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Re: SSL/TLS everywhere fail

From: Jacob Appelbaum <jacob@appelbaum.net>
Date: Sat, 5 Dec 2015 15:21:10 +0000
Message-ID: <CAFggDF15Be_8vEfUkm-gHXgosm5ZrdT1-VKpibVj_=QOOoM4XQ@mail.gmail.com>
To: Poul-Henning Kamp <phk@phk.freebsd.dk>
Cc: Mike Belshe <mike@belshe.com>, Amos Jeffries <squid3@treenet.co.nz>, httpbis mailing list <ietf-http-wg@w3.org>
On 12/5/15, Poul-Henning Kamp <phk@phk.freebsd.dk> wrote:
> --------
> In message
> <CAFggDF0CzfWuufur4f8RrVYc7kxqKsCatim-Pqhg+i+1jHqQpA@mail.gmail.com>
> , Jacob Appelbaum writes:
>
>
>>> I have no idea what the Tor project will do, but fortunately the
>>> human rights activists I know about has a fallback.
>>
>>I suspect that they will use Tor bridges or another similar bypass
>>method. If they need help, we're always happy to help - please ask
>>them to reach out if we can help.
>
> Obviously I am not going to say anything here that would compromise
> anybody, but I can safely tell you that they are not in your dataset
> for the graph you linked to, and that any contact to the Tor project
> will be at least three arms length.

Understood. None the less - the offer stands, if you have questions
for example, please do reach out.

>>People related to the Tor Project have been working to submit evidence
>>with regard to the latest series of bills on exactly this topic. I
>>guess other groups will do the same.
>
> Sure.
>
> And did you see what all the evidence did for the decision about
> bombing Syria ?

I admit, I did not submit evidence for that topic. I also have a near
total lack of faith in say, the governments involved in those
activities. That doesn't help me with my latent cynicism. Still, I
think we have to look at each place where we can participate and then
we can make an impact by contributing informed information.

>>I'm sorry if I was unclear: The high cost is a cert chain that works
>>on everyone without installing a root.
>
> If you are a government, the cost if getting everybody to install a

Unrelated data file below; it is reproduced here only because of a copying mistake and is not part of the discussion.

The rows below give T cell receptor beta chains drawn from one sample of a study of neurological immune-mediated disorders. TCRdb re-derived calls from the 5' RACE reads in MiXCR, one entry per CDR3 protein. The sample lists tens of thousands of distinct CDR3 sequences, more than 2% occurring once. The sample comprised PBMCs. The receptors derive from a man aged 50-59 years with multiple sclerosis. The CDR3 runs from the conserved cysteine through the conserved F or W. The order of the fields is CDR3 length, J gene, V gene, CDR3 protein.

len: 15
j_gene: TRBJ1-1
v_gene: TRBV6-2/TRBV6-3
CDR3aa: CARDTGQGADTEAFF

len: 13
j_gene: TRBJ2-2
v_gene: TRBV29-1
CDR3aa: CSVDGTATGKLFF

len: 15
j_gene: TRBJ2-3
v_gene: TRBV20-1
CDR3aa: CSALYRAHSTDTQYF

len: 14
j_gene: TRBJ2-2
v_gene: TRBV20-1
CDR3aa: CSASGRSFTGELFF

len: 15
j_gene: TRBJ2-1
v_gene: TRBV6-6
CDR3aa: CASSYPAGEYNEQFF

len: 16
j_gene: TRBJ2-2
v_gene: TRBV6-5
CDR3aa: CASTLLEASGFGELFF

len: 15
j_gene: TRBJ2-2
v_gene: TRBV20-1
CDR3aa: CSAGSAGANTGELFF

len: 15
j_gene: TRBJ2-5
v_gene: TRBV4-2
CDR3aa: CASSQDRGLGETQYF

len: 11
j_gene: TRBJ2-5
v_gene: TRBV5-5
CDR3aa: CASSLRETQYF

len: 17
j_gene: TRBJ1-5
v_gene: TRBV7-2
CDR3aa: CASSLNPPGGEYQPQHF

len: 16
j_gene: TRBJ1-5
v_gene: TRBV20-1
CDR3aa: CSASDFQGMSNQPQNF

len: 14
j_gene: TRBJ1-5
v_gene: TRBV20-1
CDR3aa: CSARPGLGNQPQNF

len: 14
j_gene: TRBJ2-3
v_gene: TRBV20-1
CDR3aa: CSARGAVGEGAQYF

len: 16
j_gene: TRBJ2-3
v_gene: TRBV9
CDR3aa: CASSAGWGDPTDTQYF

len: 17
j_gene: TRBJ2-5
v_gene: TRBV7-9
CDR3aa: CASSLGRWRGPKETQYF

> root-cert is probably cheaper than the kit.

I do not believe that the root cert in question will be shipped by
browsers or devices without a user manually installing it.

> In Denmark for instance, all the legislation is in place to require
> people to accept a root-cert for our "NemID" (digital citizen/company
> ID/ single signon), the cert can be downloaded as part of the logon
> procedure and in a matter of days a very large fraction of all Danish
> computers have the root-cert installed.

Yes, I can imagine that may happen - hopefully the cert would be
scoped for specific connections, domains or otherwise treated
differently.

> Other countries are similarly positioned.  Given their current
> "cyber-war" threat-models, hey'd be stupid if not.

Yes, the next step is likely to escalate in this direction. We see it
in many places - still - the fact that things are detectable, fail
closed or require a user to consent will again, change the terrain of
struggle for everyone who cares about these issues.

> (NB: I'm not saying their threat-models are correct or even sane,
> they're not, but given that threat-model, being able to roll out a
> root-cert is the obvious thing to be able to do.)
>
>>Surely you're aware that I'm working on many different angles at the
>>same time - exactly in many of the areas that you suggest.
>
> I'd expect no less of you Jacob.

Hooray. :-)

> And I'll do anything I can do, including as much "empthy rhetoric"
> as I can fit through my various megaphones.

Yes, I totally see that. I feel that it is clear that we're allies
even though we disagree about some of the issues.

>
> In other related news:  The first news-item yesterday, following
> the danish referendum (look it up) was "Denmark's NO means we cannot
> participate in the new anti-terror flight-passenger database".  It
> was made abundantly obvious that this was a TERRIBLE thing.

Interesting. The PNR system is a rich target for collection. Once the
EU has it running with long term data, it will only be as protected as
much as the most honest attacker decides to keep it protected.

> We have, so far, *totally* failed to get the population behind us
> on this cause.

Many of the data collection issues at hand are as inaccessible as
critical facts in biology to entire populations. I'm not sure that
we'll find a way to deal with it until data is taken, leaked and/or
abused. It is very frustrating that systems at scale do not allow for
opt-out.

All the best,
Jacob
Received on Saturday, 5 December 2015 15:21:40 UTC

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